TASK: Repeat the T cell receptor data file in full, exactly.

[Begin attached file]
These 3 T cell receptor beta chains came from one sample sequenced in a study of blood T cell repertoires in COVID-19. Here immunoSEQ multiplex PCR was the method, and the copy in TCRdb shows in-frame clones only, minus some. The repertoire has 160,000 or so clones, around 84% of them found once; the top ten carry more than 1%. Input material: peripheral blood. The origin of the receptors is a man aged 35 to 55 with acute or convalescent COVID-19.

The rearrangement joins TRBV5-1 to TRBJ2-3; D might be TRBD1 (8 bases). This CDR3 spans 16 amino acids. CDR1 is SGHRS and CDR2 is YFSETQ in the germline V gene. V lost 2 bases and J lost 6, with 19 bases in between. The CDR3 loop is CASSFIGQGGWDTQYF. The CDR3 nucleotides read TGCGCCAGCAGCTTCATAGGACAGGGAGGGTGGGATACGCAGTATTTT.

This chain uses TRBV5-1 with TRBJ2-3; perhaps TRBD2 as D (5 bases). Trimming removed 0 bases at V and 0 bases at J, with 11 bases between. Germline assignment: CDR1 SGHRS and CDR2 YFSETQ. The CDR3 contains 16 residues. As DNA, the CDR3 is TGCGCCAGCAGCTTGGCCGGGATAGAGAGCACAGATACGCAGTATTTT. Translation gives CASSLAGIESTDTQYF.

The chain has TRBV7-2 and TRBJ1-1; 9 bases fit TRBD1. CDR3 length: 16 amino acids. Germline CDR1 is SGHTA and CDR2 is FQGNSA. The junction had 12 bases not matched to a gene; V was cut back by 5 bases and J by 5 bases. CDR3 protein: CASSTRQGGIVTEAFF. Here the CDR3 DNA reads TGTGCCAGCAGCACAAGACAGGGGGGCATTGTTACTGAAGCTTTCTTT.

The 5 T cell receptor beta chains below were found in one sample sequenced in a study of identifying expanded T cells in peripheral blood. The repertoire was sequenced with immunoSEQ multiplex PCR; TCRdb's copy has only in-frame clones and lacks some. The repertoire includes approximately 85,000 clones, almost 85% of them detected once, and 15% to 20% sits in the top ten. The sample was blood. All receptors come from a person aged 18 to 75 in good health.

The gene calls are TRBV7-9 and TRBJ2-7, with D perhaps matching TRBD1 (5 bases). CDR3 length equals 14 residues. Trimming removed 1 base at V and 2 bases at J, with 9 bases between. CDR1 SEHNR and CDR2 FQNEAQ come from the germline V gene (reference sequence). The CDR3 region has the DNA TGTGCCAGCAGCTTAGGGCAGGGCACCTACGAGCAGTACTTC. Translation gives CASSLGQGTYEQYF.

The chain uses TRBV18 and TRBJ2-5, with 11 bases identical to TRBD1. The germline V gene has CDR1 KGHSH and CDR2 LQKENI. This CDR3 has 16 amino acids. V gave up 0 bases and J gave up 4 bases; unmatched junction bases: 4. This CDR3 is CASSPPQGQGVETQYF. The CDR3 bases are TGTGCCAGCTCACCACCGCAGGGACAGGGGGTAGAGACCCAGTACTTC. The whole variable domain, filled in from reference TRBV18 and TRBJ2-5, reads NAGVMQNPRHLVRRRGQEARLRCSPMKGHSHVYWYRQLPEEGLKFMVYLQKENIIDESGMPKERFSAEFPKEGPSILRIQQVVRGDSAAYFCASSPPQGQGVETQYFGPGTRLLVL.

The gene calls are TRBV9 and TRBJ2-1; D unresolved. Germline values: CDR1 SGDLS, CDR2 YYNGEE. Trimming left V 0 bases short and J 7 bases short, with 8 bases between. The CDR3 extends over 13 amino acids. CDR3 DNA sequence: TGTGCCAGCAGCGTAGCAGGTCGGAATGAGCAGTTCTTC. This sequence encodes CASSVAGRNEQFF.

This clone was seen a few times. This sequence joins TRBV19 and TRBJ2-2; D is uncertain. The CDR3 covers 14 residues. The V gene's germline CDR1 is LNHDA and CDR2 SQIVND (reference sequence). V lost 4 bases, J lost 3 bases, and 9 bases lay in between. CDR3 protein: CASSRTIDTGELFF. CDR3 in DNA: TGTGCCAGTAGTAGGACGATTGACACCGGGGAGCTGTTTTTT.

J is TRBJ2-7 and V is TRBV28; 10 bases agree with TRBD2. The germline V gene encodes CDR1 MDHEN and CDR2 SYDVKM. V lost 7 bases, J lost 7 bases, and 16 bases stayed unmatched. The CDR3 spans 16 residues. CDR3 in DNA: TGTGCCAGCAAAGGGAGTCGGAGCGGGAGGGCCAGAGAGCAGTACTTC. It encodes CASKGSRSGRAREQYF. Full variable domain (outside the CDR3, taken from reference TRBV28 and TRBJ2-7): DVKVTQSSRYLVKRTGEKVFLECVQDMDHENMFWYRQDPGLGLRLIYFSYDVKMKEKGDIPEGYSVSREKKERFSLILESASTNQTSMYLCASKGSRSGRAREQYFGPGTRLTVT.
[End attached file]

These 3 T cell receptor beta chains came from one sample sequenced in a study of blood T cell repertoires in COVID-19. Here immunoSEQ multiplex PCR was the method, and the copy in TCRdb shows in-frame clones only, minus some. The repertoire has 160,000 or so clones, around 84% of them found once; the top ten carry more than 1%. Input material: peripheral blood. The origin of the receptors is a man aged 35 to 55 with acute or convalescent COVID-19.

The rearrangement joins TRBV5-1 to TRBJ2-3; D might be TRBD1 (8 bases). This CDR3 spans 16 amino acids. CDR1 is SGHRS and CDR2 is YFSETQ in the germline V gene. V lost 2 bases and J lost 6, with 19 bases in between. The CDR3 loop is CASSFIGQGGWDTQYF. The CDR3 nucleotides read TGCGCCAGCAGCTTCATAGGACAGGGAGGGTGGGATACGCAGTATTTT.

This chain uses TRBV5-1 with TRBJ2-3; perhaps TRBD2 as D (5 bases). Trimming removed 0 bases at V and 0 bases at J, with 11 bases between. Germline assignment: CDR1 SGHRS and CDR2 YFSETQ. The CDR3 contains 16 residues. As DNA, the CDR3 is TGCGCCAGCAGCTTGGCCGGGATAGAGAGCACAGATACGCAGTATTTT. Translation gives CASSLAGIESTDTQYF.

The chain has TRBV7-2 and TRBJ1-1; 9 bases fit TRBD1. CDR3 length: 16 amino acids. Germline CDR1 is SGHTA and CDR2 is FQGNSA. The junction had 12 bases not matched to a gene; V was cut back by 5 bases and J by 5 bases. CDR3 protein: CASSTRQGGIVTEAFF. Here the CDR3 DNA reads TGTGCCAGCAGCACAAGACAGGGGGGCATTGTTACTGAAGCTTTCTTT.

The 5 T cell receptor beta chains below were found in one sample sequenced in a study of identifying expanded T cells in peripheral blood. The repertoire was sequenced with immunoSEQ multiplex PCR; TCRdb's copy has only in-frame clones and lacks some. The repertoire includes approximately 85,000 clones, almost 85% of them detected once, and 15% to 20% sits in the top ten. The sample was blood. All receptors come from a person aged 18 to 75 in good health.

The gene calls are TRBV7-9 and TRBJ2-7, with D perhaps matching TRBD1 (5 bases). CDR3 length equals 14 residues. Trimming removed 1 base at V and 2 bases at J, with 9 bases between. CDR1 SEHNR and CDR2 FQNEAQ come from the germline V gene (reference sequence). The CDR3 region has the DNA TGTGCCAGCAGCTTAGGGCAGGGCACCTACGAGCAGTACTTC. Translation gives CASSLGQGTYEQYF.

The chain uses TRBV18 and TRBJ2-5, with 11 bases identical to TRBD1. The germline V gene has CDR1 KGHSH and CDR2 LQKENI. This CDR3 has 16 amino acids. V gave up 0 bases and J gave up 4 bases; unmatched junction bases: 4. This CDR3 is CASSPPQGQGVETQYF. The CDR3 bases are TGTGCCAGCTCACCACCGCAGGGACAGGGGGTAGAGACCCAGTACTTC. The whole variable domain, filled in from reference TRBV18 and TRBJ2-5, reads NAGVMQNPRHLVRRRGQEARLRCSPMKGHSHVYWYRQLPEEGLKFMVYLQKENIIDESGMPKERFSAEFPKEGPSILRIQQVVRGDSAAYFCASSPPQGQGVETQYFGPGTRLLVL.

The gene calls are TRBV9 and TRBJ2-1; D unresolved. Germline values: CDR1 SGDLS, CDR2 YYNGEE. Trimming left V 0 bases short and J 7 bases short, with 8 bases between. The CDR3 extends over 13 amino acids. CDR3 DNA sequence: TGTGCCAGCAGCGTAGCAGGTCGGAATGAGCAGTTCTTC. This sequence encodes CASSVAGRNEQFF.

This clone was seen a few times. This sequence joins TRBV19 and TRBJ2-2; D is uncertain. The CDR3 covers 14 residues. The V gene's germline CDR1 is LNHDA and CDR2 SQIVND (reference sequence). V lost 4 bases, J lost 3 bases, and 9 bases lay in between. CDR3 protein: CASSRTIDTGELFF. CDR3 in DNA: TGTGCCAGTAGTAGGACGATTGACACCGGGGAGCTGTTTTTT.

J is TRBJ2-7 and V is TRBV28; 10 bases agree with TRBD2. The germline V gene encodes CDR1 MDHEN and CDR2 SYDVKM. V lost 7 bases, J lost 7 bases, and 16 bases stayed unmatched. The CDR3 spans 16 residues. CDR3 in DNA: TGTGCCAGCAAAGGGAGTCGGAGCGGGAGGGCCAGAGAGCAGTACTTC. It encodes CASKGSRSGRAREQYF. Full variable domain (outside the CDR3, taken from reference TRBV28 and TRBJ2-7): DVKVTQSSRYLVKRTGEKVFLECVQDMDHENMFWYRQDPGLGLRLIYFSYDVKMKEKGDIPEGYSVSREKKERFSLILESASTNQTSMYLCASKGSRSGRAREQYFGPGTRLTVT.